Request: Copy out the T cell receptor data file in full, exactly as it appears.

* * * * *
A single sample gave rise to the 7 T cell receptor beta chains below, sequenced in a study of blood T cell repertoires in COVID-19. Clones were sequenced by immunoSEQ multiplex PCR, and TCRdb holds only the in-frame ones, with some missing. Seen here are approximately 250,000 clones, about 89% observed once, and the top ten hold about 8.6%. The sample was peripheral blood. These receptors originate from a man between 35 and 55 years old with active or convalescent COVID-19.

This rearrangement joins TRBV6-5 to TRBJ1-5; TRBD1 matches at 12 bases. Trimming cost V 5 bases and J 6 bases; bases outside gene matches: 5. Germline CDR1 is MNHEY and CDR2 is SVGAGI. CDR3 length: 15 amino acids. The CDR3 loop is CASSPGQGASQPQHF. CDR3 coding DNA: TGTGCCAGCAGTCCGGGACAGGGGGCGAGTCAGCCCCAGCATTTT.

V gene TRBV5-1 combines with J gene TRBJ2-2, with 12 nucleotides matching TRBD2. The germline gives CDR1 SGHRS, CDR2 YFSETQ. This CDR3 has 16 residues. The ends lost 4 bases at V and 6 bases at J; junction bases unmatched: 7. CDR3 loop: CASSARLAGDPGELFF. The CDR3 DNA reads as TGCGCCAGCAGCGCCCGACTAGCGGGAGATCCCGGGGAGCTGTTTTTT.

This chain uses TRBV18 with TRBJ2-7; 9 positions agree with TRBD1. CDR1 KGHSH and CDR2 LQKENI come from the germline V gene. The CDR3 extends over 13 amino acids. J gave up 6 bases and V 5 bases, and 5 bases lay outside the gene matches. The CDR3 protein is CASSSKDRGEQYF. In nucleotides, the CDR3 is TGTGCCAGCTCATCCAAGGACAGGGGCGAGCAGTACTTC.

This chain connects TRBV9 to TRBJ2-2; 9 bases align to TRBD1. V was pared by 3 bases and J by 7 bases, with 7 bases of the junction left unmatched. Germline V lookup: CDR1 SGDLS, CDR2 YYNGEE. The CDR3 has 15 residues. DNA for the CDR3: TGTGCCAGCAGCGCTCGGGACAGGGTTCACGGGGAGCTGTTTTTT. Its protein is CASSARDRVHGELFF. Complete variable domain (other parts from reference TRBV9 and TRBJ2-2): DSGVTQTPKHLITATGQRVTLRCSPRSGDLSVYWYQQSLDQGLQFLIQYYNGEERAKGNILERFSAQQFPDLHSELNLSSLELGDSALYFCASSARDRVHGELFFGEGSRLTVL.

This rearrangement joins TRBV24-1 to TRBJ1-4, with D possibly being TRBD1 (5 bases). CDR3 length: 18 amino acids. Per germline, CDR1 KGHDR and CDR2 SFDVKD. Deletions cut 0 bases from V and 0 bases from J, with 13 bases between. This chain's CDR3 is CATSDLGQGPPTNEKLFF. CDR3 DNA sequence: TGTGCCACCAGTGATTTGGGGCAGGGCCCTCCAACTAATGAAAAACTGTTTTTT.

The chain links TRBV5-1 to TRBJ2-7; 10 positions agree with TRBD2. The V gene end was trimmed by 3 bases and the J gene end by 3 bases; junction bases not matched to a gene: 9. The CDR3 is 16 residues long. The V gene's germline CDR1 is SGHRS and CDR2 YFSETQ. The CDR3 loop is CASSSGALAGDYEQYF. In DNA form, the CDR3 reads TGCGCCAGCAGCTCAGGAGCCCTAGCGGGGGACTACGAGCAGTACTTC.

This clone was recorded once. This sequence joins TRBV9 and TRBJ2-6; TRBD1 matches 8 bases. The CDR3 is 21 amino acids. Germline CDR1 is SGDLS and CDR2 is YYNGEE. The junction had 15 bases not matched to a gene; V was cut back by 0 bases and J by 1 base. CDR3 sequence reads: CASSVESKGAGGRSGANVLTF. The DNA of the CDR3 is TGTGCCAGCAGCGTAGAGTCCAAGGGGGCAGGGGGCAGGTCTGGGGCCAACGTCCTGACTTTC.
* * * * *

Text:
A single sample gave rise to the 7 T cell receptor beta chains below, sequenced in a study of blood T cell repertoires in COVID-19. Clones were sequenced by immunoSEQ multiplex PCR, and TCRdb holds only the in-frame ones, with some missing. Seen here are approximately 250,000 clones, about 89% observed once, and the top ten hold about 8.6%. The sample was peripheral blood. These receptors originate from a man between 35 and 55 years old with active or convalescent COVID-19.

This rearrangement joins TRBV6-5 to TRBJ1-5; TRBD1 matches at 12 bases. Trimming cost V 5 bases and J 6 bases; bases outside gene matches: 5. Germline CDR1 is MNHEY and CDR2 is SVGAGI. CDR3 length: 15 amino acids. The CDR3 loop is CASSPGQGASQPQHF. CDR3 coding DNA: TGTGCCAGCAGTCCGGGACAGGGGGCGAGTCAGCCCCAGCATTTT.

V gene TRBV5-1 combines with J gene TRBJ2-2, with 12 nucleotides matching TRBD2. The germline gives CDR1 SGHRS, CDR2 YFSETQ. This CDR3 has 16 residues. The ends lost 4 bases at V and 6 bases at J; junction bases unmatched: 7. CDR3 loop: CASSARLAGDPGELFF. The CDR3 DNA reads as TGCGCCAGCAGCGCCCGACTAGCGGGAGATCCCGGGGAGCTGTTTTTT.

This chain uses TRBV18 with TRBJ2-7; 9 positions agree with TRBD1. CDR1 KGHSH and CDR2 LQKENI come from the germline V gene. The CDR3 extends over 13 amino acids. J gave up 6 bases and V 5 bases, and 5 bases lay outside the gene matches. The CDR3 protein is CASSSKDRGEQYF. In nucleotides, the CDR3 is TGTGCCAGCTCATCCAAGGACAGGGGCGAGCAGTACTTC.

This chain connects TRBV9 to TRBJ2-2; 9 bases align to TRBD1. V was pared by 3 bases and J by 7 bases, with 7 bases of the junction left unmatched. Germline V lookup: CDR1 SGDLS, CDR2 YYNGEE. The CDR3 has 15 residues. DNA for the CDR3: TGTGCCAGCAGCGCTCGGGACAGGGTTCACGGGGAGCTGTTTTTT. Its protein is CASSARDRVHGELFF. Complete variable domain (other parts from reference TRBV9 and TRBJ2-2): DSGVTQTPKHLITATGQRVTLRCSPRSGDLSVYWYQQSLDQGLQFLIQYYNGEERAKGNILERFSAQQFPDLHSELNLSSLELGDSALYFCASSARDRVHGELFFGEGSRLTVL.

This rearrangement joins TRBV24-1 to TRBJ1-4, with D possibly being TRBD1 (5 bases). CDR3 length: 18 amino acids. Per germline, CDR1 KGHDR and CDR2 SFDVKD. Deletions cut 0 bases from V and 0 bases from J, with 13 bases between. This chain's CDR3 is CATSDLGQGPPTNEKLFF. CDR3 DNA sequence: TGTGCCACCAGTGATTTGGGGCAGGGCCCTCCAACTAATGAAAAACTGTTTTTT.

The chain links TRBV5-1 to TRBJ2-7; 10 positions agree with TRBD2. The V gene end was trimmed by 3 bases and the J gene end by 3 bases; junction bases not matched to a gene: 9. The CDR3 is 16 residues long. The V gene's germline CDR1 is SGHRS and CDR2 YFSETQ. The CDR3 loop is CASSSGALAGDYEQYF. In DNA form, the CDR3 reads TGCGCCAGCAGCTCAGGAGCCCTAGCGGGGGACTACGAGCAGTACTTC.

This clone was recorded once. This sequence joins TRBV9 and TRBJ2-6; TRBD1 matches 8 bases. The CDR3 is 21 amino acids. Germline CDR1 is SGDLS and CDR2 is YYNGEE. The junction had 15 bases not matched to a gene; V was cut back by 0 bases and J by 1 base. CDR3 sequence reads: CASSVESKGAGGRSGANVLTF. The DNA of the CDR3 is TGTGCCAGCAGCGTAGAGTCCAAGGGGGCAGGGGGCAGGTCTGGGGCCAACGTCCTGACTTTC.